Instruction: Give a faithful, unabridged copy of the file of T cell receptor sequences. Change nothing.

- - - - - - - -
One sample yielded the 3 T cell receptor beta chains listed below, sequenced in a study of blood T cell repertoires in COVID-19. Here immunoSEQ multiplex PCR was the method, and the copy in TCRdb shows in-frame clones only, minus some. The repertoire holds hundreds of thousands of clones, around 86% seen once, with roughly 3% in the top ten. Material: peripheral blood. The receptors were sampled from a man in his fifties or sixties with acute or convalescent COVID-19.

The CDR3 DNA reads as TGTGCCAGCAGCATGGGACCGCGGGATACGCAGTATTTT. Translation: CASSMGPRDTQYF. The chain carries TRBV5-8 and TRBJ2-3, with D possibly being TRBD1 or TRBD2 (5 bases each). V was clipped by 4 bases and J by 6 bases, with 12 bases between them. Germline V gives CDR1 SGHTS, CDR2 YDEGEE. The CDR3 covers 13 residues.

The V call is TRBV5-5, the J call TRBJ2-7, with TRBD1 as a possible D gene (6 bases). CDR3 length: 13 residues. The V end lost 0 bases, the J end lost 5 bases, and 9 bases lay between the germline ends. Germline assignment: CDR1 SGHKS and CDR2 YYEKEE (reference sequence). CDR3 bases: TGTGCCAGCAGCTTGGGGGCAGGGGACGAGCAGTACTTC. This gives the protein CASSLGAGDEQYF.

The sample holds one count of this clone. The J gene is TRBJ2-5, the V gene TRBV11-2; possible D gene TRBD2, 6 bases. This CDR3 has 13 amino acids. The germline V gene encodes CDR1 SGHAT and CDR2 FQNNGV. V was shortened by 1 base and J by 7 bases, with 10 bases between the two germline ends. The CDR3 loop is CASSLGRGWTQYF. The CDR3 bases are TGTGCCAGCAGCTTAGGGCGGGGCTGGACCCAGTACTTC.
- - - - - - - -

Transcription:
One sample yielded the 3 T cell receptor beta chains listed below, sequenced in a study of blood T cell repertoires in COVID-19. Here immunoSEQ multiplex PCR was the method, and the copy in TCRdb shows in-frame clones only, minus some. The repertoire holds hundreds of thousands of clones, around 86% seen once, with roughly 3% in the top ten. Material: peripheral blood. The receptors were sampled from a man in his fifties or sixties with acute or convalescent COVID-19.

The CDR3 DNA reads as TGTGCCAGCAGCATGGGACCGCGGGATACGCAGTATTTT. Translation: CASSMGPRDTQYF. The chain carries TRBV5-8 and TRBJ2-3, with D possibly being TRBD1 or TRBD2 (5 bases each). V was clipped by 4 bases and J by 6 bases, with 12 bases between them. Germline V gives CDR1 SGHTS, CDR2 YDEGEE. The CDR3 covers 13 residues.

The V call is TRBV5-5, the J call TRBJ2-7, with TRBD1 as a possible D gene (6 bases). CDR3 length: 13 residues. The V end lost 0 bases, the J end lost 5 bases, and 9 bases lay between the germline ends. Germline assignment: CDR1 SGHKS and CDR2 YYEKEE (reference sequence). CDR3 bases: TGTGCCAGCAGCTTGGGGGCAGGGGACGAGCAGTACTTC. This gives the protein CASSLGAGDEQYF.

The sample holds one count of this clone. The J gene is TRBJ2-5, the V gene TRBV11-2; possible D gene TRBD2, 6 bases. This CDR3 has 13 amino acids. The germline V gene encodes CDR1 SGHAT and CDR2 FQNNGV. V was shortened by 1 base and J by 7 bases, with 10 bases between the two germline ends. The CDR3 loop is CASSLGRGWTQYF. The CDR3 bases are TGTGCCAGCAGCTTAGGGCGGGGCTGGACCCAGTACTTC.